Harris Hip Score
The Harris Hip Scale (HHS) was developed for the assessment of the results of hip surgery, and is intended to evaluate various hip disabilities and methods of treatment in an adult population. The original version was published 1969. The HHS is an outcome measure administered by a qualified health care professional, such as a physician or a physical therapist.
Method of Use
No training is required to administer the HHS and it requires very little time or equipment (goniometer, plinth) to complete. There are ten items covering four domains. The domains are pain, function, absence of deformity, and range of motion.
The pain domain measures pain severity and its effect on activities and need for pain medication. The function domain is divided into daily activities and gait. The deformity domains observes hip flexion, adduction, internal rotation, and extremity length discrepancy while the range of motion domain asses hip ROM.
The HHS is divided into three sections. The first section are questions about pain and its impact which are answered by the patient or client. The second and third sections require the physiotherapist to assess the patient or client's hip joint and function.
The HHS is a measure of dysfunction so the higher the score, the better the outcome for the individual. Results can be recorded and calculated online. The maximum score possible is 100. Results can be interpreted with the following: <70 = poor result; 70–80 = fair, 80–90 = good, and 90–100 = excellent.
Test-retest reliability is "excellent" for both physicians (r = 0.94) and physiotherapists (r = 0.95) with an interval of three to for weeks.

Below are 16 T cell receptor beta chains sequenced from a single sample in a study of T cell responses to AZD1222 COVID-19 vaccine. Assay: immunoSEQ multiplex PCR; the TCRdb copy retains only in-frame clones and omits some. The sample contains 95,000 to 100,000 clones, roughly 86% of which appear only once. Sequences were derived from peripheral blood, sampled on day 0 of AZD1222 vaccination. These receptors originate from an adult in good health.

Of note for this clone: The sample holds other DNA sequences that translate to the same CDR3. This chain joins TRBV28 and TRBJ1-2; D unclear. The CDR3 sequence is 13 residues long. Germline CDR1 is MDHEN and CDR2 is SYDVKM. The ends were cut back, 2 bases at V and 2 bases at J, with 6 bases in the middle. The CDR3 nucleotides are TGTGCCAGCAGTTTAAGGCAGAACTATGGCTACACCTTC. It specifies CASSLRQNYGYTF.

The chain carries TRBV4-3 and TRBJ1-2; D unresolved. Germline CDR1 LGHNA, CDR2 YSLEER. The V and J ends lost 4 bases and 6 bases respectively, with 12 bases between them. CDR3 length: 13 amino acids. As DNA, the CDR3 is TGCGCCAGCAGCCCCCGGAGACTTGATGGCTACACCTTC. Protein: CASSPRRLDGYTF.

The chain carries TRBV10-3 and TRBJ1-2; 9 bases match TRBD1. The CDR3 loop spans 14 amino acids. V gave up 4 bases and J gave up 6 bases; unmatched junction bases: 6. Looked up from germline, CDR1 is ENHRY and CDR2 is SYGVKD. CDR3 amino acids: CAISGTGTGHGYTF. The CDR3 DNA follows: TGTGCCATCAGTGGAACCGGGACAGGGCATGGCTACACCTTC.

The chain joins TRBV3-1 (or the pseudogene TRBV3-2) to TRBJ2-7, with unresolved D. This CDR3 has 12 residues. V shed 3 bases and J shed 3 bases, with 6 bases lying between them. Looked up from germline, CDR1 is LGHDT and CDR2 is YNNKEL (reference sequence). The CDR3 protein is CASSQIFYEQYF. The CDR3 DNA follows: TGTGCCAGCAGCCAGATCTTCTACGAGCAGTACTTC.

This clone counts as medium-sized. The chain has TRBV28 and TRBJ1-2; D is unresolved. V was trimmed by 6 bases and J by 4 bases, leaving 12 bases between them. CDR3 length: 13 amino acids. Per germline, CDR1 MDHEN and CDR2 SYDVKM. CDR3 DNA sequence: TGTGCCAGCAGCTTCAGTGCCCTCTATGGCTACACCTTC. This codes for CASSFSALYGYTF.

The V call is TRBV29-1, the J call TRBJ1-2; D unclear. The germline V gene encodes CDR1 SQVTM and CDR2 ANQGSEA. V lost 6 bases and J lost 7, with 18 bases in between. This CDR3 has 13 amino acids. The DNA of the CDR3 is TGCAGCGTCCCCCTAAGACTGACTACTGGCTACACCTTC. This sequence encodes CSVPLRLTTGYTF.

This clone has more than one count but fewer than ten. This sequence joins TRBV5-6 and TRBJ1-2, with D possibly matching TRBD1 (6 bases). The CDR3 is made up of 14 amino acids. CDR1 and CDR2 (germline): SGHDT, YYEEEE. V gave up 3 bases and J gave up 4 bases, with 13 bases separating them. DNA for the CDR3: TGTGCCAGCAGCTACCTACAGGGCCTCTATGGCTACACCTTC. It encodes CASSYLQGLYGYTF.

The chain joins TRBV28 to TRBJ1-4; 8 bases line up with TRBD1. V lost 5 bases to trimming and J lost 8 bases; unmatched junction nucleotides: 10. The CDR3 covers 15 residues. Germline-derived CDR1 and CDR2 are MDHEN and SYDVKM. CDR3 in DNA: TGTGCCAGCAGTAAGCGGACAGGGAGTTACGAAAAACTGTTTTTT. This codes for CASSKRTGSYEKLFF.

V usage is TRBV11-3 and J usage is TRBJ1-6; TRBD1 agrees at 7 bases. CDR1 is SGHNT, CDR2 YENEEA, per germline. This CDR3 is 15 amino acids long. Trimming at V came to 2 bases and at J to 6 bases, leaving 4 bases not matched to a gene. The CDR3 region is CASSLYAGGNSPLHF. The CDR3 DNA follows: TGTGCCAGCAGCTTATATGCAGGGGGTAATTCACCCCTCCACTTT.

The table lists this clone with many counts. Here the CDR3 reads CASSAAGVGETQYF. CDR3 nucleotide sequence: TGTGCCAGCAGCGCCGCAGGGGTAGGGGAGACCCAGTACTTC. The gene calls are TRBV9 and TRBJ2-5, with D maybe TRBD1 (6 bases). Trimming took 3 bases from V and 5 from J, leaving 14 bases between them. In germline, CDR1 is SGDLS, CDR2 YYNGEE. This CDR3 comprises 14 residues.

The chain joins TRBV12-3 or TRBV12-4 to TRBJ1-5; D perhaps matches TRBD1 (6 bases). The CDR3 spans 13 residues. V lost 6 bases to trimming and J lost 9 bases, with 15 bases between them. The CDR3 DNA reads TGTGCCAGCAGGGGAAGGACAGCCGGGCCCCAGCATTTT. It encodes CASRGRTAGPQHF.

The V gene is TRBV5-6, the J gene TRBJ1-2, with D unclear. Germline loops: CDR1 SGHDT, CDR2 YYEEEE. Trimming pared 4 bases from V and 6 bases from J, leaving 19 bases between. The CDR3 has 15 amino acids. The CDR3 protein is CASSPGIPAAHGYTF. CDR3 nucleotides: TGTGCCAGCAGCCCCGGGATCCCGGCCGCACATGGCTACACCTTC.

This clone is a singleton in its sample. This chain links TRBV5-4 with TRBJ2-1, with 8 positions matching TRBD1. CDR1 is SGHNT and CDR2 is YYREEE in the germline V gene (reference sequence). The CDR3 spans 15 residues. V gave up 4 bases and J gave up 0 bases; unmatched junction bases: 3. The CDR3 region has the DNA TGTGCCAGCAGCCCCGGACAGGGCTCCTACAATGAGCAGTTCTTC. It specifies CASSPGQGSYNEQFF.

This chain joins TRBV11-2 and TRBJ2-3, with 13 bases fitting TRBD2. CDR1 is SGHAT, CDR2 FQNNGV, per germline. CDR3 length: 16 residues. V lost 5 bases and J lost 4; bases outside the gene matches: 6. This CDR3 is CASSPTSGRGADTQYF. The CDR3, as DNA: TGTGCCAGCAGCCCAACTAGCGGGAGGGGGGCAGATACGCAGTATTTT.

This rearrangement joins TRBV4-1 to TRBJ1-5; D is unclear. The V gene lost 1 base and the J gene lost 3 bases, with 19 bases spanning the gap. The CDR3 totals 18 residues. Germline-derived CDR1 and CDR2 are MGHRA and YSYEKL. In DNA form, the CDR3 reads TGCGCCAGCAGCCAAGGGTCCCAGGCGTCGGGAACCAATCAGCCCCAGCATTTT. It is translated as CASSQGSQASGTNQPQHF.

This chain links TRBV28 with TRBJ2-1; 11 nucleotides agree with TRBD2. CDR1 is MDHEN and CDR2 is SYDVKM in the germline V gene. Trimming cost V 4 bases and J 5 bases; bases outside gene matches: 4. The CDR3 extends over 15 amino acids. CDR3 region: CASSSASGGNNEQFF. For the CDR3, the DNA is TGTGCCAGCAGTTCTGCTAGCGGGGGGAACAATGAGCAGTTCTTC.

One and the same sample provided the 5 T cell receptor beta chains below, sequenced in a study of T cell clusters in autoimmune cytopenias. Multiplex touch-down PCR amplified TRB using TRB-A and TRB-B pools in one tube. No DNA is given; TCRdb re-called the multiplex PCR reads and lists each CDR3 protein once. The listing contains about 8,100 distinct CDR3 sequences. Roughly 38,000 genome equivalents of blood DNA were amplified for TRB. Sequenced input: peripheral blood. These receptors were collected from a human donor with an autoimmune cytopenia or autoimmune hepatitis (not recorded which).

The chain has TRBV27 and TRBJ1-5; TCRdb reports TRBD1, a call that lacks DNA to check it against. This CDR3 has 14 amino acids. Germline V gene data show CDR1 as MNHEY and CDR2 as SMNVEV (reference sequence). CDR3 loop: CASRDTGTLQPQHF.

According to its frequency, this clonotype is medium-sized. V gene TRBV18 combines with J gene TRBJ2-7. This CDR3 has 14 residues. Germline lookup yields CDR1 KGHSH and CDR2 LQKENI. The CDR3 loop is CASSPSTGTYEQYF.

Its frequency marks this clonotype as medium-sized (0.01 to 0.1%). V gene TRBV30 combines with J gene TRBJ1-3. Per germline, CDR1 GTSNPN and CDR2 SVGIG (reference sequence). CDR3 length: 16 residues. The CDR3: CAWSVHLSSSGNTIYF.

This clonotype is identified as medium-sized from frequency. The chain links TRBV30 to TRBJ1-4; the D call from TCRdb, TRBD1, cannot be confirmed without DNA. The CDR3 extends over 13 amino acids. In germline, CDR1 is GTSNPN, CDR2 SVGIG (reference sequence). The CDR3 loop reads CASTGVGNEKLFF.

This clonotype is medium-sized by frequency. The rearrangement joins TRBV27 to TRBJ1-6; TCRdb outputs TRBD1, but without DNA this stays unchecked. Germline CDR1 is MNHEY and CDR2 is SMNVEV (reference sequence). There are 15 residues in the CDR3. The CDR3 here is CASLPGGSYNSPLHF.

In terms of content validity, The HHS has demonstrated no major differences when tested against the Western Ontario and McMaster Universities Osteoarthritis Index (WOMAC), and the Short Form 36 (SF-36).
When assessing for construct validity, the pain and function domains in HHS have been shown to correlate with similar domains in the WOMAC, Nottingham Health Profile, and the SF‐36, particularly the physical (but not mental) domains of the SF-36.
Wamper et al report unacceptable ceiling effects in 31 of 59 studies. Pooled data across the studies included (n = 6,667 patients) suggested ceiling effects of 20% (95% confidence interval 18–22).
In a study of 335 THRs, Shi et al found the HHS was responsive to pain and function at six months post-operatively but week at the two year follow up.
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- Garellick G, Malchau H, Herberts P.Specific or general health outcome measures in the evaluation of total hip replacement: a comparison between the Harris Hip Score and the Nottingham Health Profile. J Bone Joint Surg Br 1998; 80: 600–6.
- Lieberman JR, Dorey F, Shekelle P,Schumacher L, Kilgus DJ, Thomas BJ, et al.Outcome after total hip arthroplasty: comparison of a traditional disease‐specific and a quality‐of‐life measurement of outcome. J Arthroplasty 1997; 12: 639–45.
- Wamper KE, Sierevelt IN, Poolman RW, Bhandari M, Haverkamp D. The Harris hip score: Do ceiling effects limit its usefulness in orthopedics? Acta Orthop. 2010 Dec;81 (6):703-7. Accessed 21 June 2019.
- Shi HY, Mau LW, Chang JK, Wang JW,Chiu HC. Responsiveness of the Harris Hip Score and the SF‐36: five years after total hip arthroplasty. Qual Life Res 2009; 18:1053–60. Accessed 22 June 2019.